Star of the Sea – Joseph O’Connor
Now for some historical fiction. Star of the Sea is set in 1847, during the Great Famine in Ireland; the ship ‘Star of the Sea’ is on a twenty-five day journey from Liverpool to New York, carrying hundreds of Irish immigrants and other steerage, and fifteen considerably more comfortable first class passengers. We follow the activities of a few of these passengers – bankrupt landowner Lord Merridith; his children’s nanny Mary Duane; journalist Grantley Dixon; and criminal Pius Mulvey, who has placed onboard the Star with a special mission in mind – and through long flashbacks, examine how the situation in Ireland (and other things) has gotten them where they are.
The telling of the story itself is a bit inconsistent; some of it is supposed to be Dixon re-telling it in a book years afterwards, but this doesn’t come through too often – generally it’s just normal third-person prose with no indication of a narrator except for the chapter titles. This doesn’t detract from the quality of the narrative, however – and neither do the flashbacks about the main characters, even though they tend to go on for a while once they get going. The backstories of Merridith, Mary and Mulvey are well constructed in how they link together; sometimes a piece of one character’s story will come up in another character’s flashback, and while you half expect a different flashback to further explain that, O’Connor is good enough to realise that it’s not necessary. With all the details of the past that get revealed bit by bit, it’s definitely intriguing and keeps you reading.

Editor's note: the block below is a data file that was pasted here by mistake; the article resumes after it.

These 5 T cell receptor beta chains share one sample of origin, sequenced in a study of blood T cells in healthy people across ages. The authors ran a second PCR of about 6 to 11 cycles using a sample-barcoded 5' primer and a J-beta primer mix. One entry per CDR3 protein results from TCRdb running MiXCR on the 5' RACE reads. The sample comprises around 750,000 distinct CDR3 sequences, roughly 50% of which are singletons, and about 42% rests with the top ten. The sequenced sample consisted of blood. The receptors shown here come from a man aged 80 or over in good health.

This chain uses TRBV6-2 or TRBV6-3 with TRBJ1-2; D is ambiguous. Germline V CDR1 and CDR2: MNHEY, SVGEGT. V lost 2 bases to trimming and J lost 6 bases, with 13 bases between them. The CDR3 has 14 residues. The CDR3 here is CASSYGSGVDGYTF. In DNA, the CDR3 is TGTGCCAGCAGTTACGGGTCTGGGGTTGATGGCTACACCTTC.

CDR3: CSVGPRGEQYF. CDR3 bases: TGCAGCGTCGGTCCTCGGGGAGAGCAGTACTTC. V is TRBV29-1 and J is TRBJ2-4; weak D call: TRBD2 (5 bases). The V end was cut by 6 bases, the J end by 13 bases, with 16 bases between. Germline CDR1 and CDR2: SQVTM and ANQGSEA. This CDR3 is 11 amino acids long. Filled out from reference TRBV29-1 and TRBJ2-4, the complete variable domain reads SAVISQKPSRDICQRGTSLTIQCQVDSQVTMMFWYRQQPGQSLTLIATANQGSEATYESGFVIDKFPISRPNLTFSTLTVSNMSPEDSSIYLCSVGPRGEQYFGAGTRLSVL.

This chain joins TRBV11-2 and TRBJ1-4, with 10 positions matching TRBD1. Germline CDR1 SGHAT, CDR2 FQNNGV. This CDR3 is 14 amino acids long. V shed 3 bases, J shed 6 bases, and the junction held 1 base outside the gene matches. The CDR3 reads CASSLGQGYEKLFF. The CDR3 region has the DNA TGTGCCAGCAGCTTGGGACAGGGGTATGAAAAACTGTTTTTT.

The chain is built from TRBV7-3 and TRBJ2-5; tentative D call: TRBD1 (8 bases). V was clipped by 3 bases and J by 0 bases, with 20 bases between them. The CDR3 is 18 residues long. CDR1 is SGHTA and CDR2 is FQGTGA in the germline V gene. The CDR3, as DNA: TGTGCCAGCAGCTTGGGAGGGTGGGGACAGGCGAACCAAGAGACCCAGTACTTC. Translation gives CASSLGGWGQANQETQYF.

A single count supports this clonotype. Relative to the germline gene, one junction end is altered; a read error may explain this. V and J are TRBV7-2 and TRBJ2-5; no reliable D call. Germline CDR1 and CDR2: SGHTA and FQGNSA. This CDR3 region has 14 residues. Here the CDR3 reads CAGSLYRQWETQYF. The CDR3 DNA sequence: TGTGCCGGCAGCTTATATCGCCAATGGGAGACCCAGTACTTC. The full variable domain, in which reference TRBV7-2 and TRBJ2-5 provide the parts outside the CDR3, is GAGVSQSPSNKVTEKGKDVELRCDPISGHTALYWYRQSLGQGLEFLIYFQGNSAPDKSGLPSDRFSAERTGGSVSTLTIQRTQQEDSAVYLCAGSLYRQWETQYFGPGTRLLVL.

The prose itself is the best thing about the story – the amount of detail really makes you believe the era that it’s set in, as does the dialogue. It’s all very well researched, right down to the slang and how the papers and magazines of the day would react to certain characters. O’Connor paints rich and unsettling pictures not only of life onboard the Star (particularly for the steerage – comfort and health at sea comes a long way between 1847 and the Titanic 65 years later), but of just how bad things were in Ireland at that time.
Although Dixon is allegedly relating the story, he’s not quite as fleshed out as Merridith, Mary and Mulvey – but then, it’s really more their story than his. They’re all complex and all tragic in their own way. There’s no angels in this group, but you can understand just how the place and time they were born in has made them who they are. Even Mulvey, who has done some pretty vile things in his time, doesn’t feel like a complete villain.
As far as criticism goes, I only have a couple of things to nitpick, like how some things that seemed particularly significant in characters’ lives – e.g. how Mulvey’s foot was injured – didn’t get as much detail as everything else for some reason. Also, the final twist at the end didn’t seem entirely believable, but maybe that’s just me.
Star of the Sea is a great piece of historical fiction – compelling, rich in detail, and it makes you think how lucky you are to have been born in this day and age. Rating: 4.5/5.